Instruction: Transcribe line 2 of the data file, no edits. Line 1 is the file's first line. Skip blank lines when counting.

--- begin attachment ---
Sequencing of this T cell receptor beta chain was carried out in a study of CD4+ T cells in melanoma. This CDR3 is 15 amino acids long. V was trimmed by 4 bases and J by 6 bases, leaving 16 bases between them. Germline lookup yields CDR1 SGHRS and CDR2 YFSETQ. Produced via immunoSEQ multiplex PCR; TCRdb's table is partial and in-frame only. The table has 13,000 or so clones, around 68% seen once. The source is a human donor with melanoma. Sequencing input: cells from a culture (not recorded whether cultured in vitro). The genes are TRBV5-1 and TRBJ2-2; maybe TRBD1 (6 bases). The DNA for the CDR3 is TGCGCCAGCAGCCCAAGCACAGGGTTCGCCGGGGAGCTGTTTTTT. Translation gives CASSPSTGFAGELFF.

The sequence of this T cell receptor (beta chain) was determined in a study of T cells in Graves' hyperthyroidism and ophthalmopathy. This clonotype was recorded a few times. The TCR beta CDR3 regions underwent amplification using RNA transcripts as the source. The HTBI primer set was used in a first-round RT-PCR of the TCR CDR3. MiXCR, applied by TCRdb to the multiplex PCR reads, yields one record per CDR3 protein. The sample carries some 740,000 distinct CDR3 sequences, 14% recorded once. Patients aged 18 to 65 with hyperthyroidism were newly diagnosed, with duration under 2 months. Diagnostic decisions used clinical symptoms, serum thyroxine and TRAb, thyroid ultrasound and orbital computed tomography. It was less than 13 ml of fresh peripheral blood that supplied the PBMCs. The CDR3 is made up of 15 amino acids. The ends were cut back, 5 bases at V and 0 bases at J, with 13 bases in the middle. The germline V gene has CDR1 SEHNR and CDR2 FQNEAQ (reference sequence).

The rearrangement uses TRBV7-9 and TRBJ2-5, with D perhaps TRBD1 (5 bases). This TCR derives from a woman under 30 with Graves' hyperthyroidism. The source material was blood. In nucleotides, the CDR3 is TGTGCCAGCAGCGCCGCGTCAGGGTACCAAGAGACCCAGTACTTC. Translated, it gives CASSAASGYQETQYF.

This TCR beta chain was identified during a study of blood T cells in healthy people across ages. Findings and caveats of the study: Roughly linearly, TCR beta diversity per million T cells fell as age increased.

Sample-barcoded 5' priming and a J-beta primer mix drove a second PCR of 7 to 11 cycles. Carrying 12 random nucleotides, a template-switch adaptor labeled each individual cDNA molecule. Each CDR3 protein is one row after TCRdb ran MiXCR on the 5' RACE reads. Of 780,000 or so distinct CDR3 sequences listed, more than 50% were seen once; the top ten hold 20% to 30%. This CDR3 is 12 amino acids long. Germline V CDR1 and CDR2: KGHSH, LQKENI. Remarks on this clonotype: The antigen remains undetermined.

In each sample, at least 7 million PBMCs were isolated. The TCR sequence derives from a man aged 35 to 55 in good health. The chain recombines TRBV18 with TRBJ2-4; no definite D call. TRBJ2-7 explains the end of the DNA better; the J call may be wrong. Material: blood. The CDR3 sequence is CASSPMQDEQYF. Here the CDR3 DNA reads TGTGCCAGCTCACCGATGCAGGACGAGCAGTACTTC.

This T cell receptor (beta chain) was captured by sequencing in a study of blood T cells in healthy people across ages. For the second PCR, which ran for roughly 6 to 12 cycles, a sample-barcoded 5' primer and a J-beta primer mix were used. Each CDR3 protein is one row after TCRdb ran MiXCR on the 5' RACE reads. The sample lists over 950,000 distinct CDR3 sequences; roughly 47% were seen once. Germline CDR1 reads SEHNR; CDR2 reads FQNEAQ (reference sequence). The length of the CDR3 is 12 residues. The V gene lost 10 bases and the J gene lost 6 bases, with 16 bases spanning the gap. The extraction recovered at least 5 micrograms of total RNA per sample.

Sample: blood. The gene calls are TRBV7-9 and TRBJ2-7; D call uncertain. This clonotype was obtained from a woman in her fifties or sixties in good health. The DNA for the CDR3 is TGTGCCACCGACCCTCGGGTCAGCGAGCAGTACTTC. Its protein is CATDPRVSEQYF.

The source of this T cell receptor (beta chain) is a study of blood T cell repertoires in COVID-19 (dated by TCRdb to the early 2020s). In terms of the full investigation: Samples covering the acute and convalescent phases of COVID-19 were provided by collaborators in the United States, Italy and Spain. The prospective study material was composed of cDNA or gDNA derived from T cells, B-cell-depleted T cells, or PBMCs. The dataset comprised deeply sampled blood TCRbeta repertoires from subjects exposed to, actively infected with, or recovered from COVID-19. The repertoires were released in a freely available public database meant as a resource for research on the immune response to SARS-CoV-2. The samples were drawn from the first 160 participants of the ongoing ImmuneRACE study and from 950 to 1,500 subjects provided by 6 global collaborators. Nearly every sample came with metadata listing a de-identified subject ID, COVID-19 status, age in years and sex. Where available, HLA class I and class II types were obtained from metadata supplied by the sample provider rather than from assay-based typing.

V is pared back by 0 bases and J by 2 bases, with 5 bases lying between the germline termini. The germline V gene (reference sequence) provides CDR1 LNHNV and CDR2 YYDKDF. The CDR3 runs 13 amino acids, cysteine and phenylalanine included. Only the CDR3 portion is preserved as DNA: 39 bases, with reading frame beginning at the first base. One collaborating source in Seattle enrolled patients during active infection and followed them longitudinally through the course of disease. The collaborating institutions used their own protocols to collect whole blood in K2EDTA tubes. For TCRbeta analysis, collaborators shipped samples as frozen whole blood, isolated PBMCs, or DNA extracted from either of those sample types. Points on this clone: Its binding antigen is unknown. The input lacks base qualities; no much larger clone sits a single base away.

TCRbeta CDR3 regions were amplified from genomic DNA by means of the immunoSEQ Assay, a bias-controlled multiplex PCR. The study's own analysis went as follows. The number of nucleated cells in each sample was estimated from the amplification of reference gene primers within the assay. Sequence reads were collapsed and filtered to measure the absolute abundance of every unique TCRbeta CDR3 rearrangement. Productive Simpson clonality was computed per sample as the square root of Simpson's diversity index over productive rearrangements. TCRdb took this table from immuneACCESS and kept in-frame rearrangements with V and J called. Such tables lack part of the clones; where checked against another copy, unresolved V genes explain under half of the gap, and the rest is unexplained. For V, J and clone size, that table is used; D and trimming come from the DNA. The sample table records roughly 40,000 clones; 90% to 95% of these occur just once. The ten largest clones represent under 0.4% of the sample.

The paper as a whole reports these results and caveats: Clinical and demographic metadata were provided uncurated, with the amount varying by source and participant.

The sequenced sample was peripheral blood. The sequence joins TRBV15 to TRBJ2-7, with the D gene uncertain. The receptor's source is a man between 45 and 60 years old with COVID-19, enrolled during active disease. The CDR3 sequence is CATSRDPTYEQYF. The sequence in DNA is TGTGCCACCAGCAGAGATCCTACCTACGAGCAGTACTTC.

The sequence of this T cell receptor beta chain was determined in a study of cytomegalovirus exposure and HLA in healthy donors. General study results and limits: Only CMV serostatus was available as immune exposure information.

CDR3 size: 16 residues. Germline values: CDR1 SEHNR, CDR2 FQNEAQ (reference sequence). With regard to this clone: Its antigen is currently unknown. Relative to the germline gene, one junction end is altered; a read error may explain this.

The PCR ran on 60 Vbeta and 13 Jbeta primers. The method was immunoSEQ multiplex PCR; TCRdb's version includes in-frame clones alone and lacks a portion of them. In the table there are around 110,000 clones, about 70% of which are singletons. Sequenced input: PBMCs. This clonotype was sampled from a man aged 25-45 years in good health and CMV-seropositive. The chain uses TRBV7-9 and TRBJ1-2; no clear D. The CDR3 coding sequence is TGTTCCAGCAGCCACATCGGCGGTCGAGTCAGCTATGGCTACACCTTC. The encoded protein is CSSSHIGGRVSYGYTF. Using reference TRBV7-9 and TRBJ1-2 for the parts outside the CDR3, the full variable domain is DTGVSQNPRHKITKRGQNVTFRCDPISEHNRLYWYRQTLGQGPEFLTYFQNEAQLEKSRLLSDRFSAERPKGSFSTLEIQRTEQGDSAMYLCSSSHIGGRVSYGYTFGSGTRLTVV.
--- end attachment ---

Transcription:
The sequence of this T cell receptor (beta chain) was determined in a study of T cells in Graves' hyperthyroidism and ophthalmopathy. This clonotype was recorded a few times. The TCR beta CDR3 regions underwent amplification using RNA transcripts as the source. The HTBI primer set was used in a first-round RT-PCR of the TCR CDR3. MiXCR, applied by TCRdb to the multiplex PCR reads, yields one record per CDR3 protein. The sample carries some 740,000 distinct CDR3 sequences, 14% recorded once. Patients aged 18 to 65 with hyperthyroidism were newly diagnosed, with duration under 2 months. Diagnostic decisions used clinical symptoms, serum thyroxine and TRAb, thyroid ultrasound and orbital computed tomography. It was less than 13 ml of fresh peripheral blood that supplied the PBMCs. The CDR3 is made up of 15 amino acids. The ends were cut back, 5 bases at V and 0 bases at J, with 13 bases in the middle. The germline V gene has CDR1 SEHNR and CDR2 FQNEAQ (reference sequence).